Details: (c) Chaim Potok 1992 (?); Pub Fawcett Crest 1993; ISBN 0-449-22138-5
Verdict: I am the clay is well written but rather downbeat.
Reasons for reading it: I'd just finished an absolutely amazing book, and needed to follow it with good writing, because I really couldn't cope with anything mediocre.
How it came into my hands: The bargain table in the Strand when I was in New York last summer.
I am the clay is an account of some months in the lives of refugees in the Korean war. As such, it is very much centred on death and suffering, but it just manages to stay away from being so depressing that it's unreadable.
The most striking thing about the book is the very unusual way it handles viewpoint. The central characters are never named, but referred to as the old man, the old woman (the boy does get a name mentioned once, but for the rest of the book he is just the boy). And the narrative jumps about between the internal monologues of the three combined with just enough omniscient to make the story make sense. The old couple are very much peasants; everything to them is immediate and personal, with occasional bits of superstition. They don't deal at all in abstractions or analysis. And the boy is, well, a child, and a frightened, starving child at that, so his internal monologue isn't very sophisticated either.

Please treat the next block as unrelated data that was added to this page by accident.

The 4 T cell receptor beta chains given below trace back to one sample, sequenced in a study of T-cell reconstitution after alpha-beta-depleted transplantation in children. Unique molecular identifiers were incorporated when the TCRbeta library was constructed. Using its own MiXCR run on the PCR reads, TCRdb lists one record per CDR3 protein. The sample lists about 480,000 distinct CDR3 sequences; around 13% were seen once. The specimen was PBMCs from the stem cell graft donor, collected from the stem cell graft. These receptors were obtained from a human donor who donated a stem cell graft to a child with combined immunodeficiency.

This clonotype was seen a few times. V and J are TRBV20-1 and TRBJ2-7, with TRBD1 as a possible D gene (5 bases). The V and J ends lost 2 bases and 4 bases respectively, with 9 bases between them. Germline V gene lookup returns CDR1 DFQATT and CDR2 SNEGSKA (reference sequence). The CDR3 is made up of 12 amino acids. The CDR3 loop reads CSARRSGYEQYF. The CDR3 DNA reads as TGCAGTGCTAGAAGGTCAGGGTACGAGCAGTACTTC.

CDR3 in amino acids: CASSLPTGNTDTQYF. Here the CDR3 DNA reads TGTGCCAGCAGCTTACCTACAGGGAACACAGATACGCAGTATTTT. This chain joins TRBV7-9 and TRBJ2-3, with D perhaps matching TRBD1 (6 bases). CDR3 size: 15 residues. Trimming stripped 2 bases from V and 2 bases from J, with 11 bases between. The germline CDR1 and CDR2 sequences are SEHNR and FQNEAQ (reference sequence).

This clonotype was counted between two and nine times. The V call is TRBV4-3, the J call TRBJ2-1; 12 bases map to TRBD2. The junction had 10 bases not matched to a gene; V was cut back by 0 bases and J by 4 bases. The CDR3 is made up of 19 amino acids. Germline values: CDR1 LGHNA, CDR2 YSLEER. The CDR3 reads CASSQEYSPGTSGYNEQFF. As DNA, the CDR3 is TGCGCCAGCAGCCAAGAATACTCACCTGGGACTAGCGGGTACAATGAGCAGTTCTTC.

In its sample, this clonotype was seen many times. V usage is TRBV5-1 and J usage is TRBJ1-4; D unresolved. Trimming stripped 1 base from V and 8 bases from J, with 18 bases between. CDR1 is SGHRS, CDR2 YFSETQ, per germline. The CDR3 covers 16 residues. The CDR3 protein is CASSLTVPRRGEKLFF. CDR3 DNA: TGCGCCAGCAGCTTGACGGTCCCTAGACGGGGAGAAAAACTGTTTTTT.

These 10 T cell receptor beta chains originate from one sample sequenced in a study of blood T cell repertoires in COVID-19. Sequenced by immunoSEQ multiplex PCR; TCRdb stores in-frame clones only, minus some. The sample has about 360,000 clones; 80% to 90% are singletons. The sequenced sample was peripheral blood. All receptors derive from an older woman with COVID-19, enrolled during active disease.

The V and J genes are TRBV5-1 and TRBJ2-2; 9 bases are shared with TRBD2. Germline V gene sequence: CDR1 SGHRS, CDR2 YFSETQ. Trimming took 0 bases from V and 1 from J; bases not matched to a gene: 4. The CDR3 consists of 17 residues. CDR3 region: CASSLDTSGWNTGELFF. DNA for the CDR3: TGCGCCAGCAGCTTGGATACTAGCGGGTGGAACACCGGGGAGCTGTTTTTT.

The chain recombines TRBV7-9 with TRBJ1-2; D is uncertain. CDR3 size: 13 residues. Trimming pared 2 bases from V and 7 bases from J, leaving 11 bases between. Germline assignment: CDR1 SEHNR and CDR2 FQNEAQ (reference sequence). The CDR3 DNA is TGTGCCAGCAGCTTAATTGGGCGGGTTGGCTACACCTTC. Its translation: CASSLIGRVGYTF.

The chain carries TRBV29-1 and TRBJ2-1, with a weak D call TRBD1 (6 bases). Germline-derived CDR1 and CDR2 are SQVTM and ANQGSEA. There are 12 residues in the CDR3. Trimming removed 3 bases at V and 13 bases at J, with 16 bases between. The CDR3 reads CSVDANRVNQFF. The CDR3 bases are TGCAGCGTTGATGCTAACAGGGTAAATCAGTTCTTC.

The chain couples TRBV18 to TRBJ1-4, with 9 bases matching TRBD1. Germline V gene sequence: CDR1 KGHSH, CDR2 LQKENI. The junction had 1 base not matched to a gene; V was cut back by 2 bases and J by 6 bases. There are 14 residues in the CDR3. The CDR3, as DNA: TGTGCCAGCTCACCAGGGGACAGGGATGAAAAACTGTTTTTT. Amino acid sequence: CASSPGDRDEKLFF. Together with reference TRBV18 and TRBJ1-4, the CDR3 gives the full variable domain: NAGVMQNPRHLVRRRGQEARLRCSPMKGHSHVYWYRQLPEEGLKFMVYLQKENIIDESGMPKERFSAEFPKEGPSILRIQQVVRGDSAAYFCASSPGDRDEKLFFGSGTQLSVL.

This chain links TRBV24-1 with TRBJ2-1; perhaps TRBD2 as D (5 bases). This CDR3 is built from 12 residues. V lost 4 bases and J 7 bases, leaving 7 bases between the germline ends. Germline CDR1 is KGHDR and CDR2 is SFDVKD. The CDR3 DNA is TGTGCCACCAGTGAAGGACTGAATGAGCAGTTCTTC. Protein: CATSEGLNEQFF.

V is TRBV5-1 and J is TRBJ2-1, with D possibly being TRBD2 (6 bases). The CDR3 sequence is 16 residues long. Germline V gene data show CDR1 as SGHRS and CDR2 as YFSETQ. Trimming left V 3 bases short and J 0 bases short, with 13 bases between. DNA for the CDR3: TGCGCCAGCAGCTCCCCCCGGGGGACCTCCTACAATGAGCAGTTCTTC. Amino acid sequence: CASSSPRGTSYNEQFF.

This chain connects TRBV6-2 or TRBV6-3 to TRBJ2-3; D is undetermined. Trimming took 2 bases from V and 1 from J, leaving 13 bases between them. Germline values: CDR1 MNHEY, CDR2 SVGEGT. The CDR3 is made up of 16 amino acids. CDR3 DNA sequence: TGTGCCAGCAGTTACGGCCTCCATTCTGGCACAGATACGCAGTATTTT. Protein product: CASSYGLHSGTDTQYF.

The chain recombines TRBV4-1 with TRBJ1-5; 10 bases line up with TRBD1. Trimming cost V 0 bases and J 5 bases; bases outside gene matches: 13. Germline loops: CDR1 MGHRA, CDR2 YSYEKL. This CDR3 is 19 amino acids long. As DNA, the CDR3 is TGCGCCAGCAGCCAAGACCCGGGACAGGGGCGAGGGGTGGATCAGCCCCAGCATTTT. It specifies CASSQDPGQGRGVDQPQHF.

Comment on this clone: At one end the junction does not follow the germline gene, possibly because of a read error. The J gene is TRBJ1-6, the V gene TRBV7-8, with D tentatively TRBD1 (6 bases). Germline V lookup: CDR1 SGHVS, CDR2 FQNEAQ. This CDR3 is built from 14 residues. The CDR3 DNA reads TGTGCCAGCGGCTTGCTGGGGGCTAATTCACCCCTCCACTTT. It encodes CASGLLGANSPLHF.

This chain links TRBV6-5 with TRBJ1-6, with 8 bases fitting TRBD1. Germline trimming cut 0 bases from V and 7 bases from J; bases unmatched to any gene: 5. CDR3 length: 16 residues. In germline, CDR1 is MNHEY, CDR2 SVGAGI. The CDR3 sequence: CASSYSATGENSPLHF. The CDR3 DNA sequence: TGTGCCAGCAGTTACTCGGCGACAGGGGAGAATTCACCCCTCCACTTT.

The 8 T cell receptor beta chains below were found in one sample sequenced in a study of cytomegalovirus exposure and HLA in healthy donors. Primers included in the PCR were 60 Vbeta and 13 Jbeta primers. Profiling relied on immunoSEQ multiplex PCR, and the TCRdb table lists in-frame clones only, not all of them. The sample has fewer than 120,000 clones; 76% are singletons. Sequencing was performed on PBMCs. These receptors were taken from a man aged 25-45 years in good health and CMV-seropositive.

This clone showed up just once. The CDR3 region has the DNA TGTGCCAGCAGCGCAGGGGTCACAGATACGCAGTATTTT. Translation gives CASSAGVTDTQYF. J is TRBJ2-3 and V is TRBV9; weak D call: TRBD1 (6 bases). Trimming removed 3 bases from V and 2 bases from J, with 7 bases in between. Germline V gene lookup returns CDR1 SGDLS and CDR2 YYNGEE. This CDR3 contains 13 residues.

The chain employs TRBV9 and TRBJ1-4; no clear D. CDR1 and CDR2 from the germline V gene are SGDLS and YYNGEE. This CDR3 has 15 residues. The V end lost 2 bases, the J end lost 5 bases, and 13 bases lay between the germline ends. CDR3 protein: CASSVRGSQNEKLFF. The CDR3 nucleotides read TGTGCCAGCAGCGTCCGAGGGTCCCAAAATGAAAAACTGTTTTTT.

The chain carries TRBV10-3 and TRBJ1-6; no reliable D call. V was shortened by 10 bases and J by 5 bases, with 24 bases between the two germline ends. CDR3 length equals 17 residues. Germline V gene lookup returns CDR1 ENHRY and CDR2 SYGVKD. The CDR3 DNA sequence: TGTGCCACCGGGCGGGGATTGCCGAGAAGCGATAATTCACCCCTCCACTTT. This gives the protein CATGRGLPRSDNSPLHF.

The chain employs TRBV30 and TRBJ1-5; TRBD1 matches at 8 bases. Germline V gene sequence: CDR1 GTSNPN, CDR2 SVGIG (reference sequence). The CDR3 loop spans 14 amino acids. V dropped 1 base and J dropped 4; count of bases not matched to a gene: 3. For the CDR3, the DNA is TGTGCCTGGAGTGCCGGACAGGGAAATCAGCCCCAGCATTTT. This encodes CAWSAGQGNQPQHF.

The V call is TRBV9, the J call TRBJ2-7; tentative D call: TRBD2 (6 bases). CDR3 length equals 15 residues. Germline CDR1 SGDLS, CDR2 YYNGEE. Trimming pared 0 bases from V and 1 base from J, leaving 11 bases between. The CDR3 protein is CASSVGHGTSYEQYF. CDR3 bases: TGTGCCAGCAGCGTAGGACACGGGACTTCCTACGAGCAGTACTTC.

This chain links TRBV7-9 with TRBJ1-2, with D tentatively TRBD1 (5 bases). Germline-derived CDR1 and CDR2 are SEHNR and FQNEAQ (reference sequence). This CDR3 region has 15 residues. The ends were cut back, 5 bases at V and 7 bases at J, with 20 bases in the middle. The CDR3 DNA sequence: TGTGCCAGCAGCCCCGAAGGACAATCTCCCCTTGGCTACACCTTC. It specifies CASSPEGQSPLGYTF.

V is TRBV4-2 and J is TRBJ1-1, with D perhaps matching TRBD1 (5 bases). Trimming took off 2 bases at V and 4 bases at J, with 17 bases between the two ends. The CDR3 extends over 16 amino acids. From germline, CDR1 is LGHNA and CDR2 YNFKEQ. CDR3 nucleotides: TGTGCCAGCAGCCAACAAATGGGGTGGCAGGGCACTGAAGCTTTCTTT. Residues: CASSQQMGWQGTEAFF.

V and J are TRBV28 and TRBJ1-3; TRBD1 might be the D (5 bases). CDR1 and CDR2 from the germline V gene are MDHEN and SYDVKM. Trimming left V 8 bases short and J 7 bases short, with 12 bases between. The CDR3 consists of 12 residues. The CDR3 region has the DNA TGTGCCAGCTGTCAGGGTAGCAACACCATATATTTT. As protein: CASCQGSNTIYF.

This makes them very much not the sort of people who are normally the subjects of books, and I think it's an effective technique for making the horrors of war. There's a real sense that these people have no idea what's going on, but they know they are in danger and pain. And the strange narrative technique does convey a sense of character, even though the three are not like the kind of people who read novels. I did very much sympathize with them, perhaps even more so because they seem like people rather than characters.
The final section worked perhaps less well. Partly I think because it moves more towards a conventional shape. And partly because I happen to know that the random Jewish guy who shows up at the end is in fact an authorial insert, and Potok has already worked that theme (rather better) in The book of lights. But certainly worth reading if you can deal with rather a large dose of misery.